Charter leaders sacrifice to see dreams become reality

By Jamar Younger

When Nick Schuerman reflects on the fact that he’s responsible for the education of the 225 children who attend his school, he is nearly moved to tears.

Schuerman opened Victory Collegiate Academy, a K-6 public charter school, this month in Phoenix’s Maryvale neighborhood, fulfilling his dream of providing a quality education to underserved students.

“I’m seeing the fruits of my labor. It’s here now. I have to sit back and pinch myself,” he said.

Lori Weiss and Melissa McKinsey experienced a similar feeling when they welcomed almost 300 students to Synergy Public School, their brand new central Phoenix campus, which also opened this month.

These schools started as a kernel of an idea just three years ago, but have grown into the manifestation of their founders’ dreams.

Victory and Synergy are among 19 new public charter schools to open around the state this school year. Most of these schools are part of larger, established charter networks with a record of success throughout the state.

However, Victory and Synergy are the only two schools that opened independently.

For these veteran educators, opening a charter school was an opportunity to take their own, unique and innovative approaches to educating students.

“We decided it was time to go do something different,” said Weiss, who serves as Synergy’s co-founder and executive director of business and operations after working in the Phoenix district for 28 years.

McKinsey and Weiss worked alongside each other as administrators in the Alhambra Elementary School District before setting off on their own.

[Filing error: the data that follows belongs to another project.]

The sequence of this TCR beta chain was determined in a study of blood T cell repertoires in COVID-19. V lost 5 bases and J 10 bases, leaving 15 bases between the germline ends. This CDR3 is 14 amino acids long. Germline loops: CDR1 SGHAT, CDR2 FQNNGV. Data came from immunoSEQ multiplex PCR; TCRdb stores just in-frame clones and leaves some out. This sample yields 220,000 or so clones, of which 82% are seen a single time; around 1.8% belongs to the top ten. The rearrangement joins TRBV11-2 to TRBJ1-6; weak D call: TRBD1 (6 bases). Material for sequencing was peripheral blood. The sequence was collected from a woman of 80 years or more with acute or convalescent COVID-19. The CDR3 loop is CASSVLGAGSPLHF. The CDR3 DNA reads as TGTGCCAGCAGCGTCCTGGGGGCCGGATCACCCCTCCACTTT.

They craved the autonomy that’s common in charter schools, and wanted to use that freedom to implement methods that would fit their student population.

“We realized that, with our demographics, ‘one size fits all’ wasn’t going to work with our kids. We were going to have to do things differently to reach all of our kids,” Weiss said.

They quickly learned the independence came with great responsibility.

In addition to their leadership duties, the seasoned educators served as Synergy’s student recruiters this summer, knocking on doors and visiting families in 117 degree heat. They were also project managers, overseeing the renovations that transformed their building from a former medical college to an elementary school.

The two educators also fill in as the janitors and office managers, picking up trash or making a supply run to the store when necessary.

“When you see the kids and you see what’s happening in their classrooms, it doesn’t matter if you have to be the custodian or the nurse because you’re doing what you set out to do and that’s providing children with an education,” McKinsey said.

The co-founders credited their teachers, staff and volunteers for helping them get the school off the ground.

“You have to seek out the support of people who believe the same thing you believe. We have numerous people where we can pick up the phone and in two to three minutes, they’re here to support us,” she said.

Schuerman also sought the support of like-minded people who would support his mission.

Schuerman was first inspired to open a charter school while he was a principal at another charter in the Phoenix area. He was attending a professional development session through the Association’s Quality Schools Program when a trainer encouraged him to pursue the idea.

He has been a principal at district and charter schools in Arizona and Washington during his 17-year career, including a stint as an administrator at a middle school along the Mexican border.

That experience stoked his desire to work with underserved students. Schuerman described opening Victory as his “calling.”

Schuerman’s philosophy, which he describes as focusing on the “whole child,” drove every decision, from the way he structured the school day to the hiring of his staff.

“Every person we hired lives and breathes our core values,” he said. “I have an amazing staff and leadership team. It took a lot of people wearing many hats to make it happen. “It was hard, but it was very rewarding. That’s why you’re in education.”